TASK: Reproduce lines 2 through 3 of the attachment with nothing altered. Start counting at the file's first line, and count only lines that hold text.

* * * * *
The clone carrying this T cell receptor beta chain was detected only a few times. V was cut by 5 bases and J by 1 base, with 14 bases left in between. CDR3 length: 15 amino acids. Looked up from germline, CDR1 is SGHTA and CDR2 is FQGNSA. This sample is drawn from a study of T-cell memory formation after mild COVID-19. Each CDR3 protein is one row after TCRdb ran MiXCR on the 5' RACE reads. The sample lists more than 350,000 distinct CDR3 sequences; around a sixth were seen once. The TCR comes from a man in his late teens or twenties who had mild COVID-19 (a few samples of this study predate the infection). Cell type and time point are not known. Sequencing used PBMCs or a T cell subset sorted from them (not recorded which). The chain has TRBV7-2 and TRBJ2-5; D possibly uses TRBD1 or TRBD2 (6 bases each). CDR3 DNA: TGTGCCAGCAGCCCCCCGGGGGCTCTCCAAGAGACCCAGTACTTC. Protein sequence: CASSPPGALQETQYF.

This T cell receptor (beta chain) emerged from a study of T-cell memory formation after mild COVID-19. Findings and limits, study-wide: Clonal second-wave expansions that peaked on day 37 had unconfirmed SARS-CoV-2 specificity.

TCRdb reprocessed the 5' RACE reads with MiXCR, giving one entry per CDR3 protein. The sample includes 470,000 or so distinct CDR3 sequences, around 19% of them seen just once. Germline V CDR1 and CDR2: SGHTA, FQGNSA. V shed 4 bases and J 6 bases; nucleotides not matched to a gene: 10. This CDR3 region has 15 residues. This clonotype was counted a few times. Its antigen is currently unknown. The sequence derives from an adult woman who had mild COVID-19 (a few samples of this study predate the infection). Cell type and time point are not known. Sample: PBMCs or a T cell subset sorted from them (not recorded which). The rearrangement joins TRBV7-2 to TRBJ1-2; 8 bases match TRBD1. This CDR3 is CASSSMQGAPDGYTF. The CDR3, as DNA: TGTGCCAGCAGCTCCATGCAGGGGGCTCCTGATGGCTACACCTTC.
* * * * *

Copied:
This T cell receptor (beta chain) emerged from a study of T-cell memory formation after mild COVID-19. Findings and limits, study-wide: Clonal second-wave expansions that peaked on day 37 had unconfirmed SARS-CoV-2 specificity.

TCRdb reprocessed the 5' RACE reads with MiXCR, giving one entry per CDR3 protein. The sample includes 470,000 or so distinct CDR3 sequences, around 19% of them seen just once. Germline V CDR1 and CDR2: SGHTA, FQGNSA. V shed 4 bases and J 6 bases; nucleotides not matched to a gene: 10. This CDR3 region has 15 residues. This clonotype was counted a few times. Its antigen is currently unknown. The sequence derives from an adult woman who had mild COVID-19 (a few samples of this study predate the infection). Cell type and time point are not known. Sample: PBMCs or a T cell subset sorted from them (not recorded which). The rearrangement joins TRBV7-2 to TRBJ1-2; 8 bases match TRBD1. This CDR3 is CASSSMQGAPDGYTF. The CDR3, as DNA: TGTGCCAGCAGCTCCATGCAGGGGGCTCCTGATGGCTACACCTTC.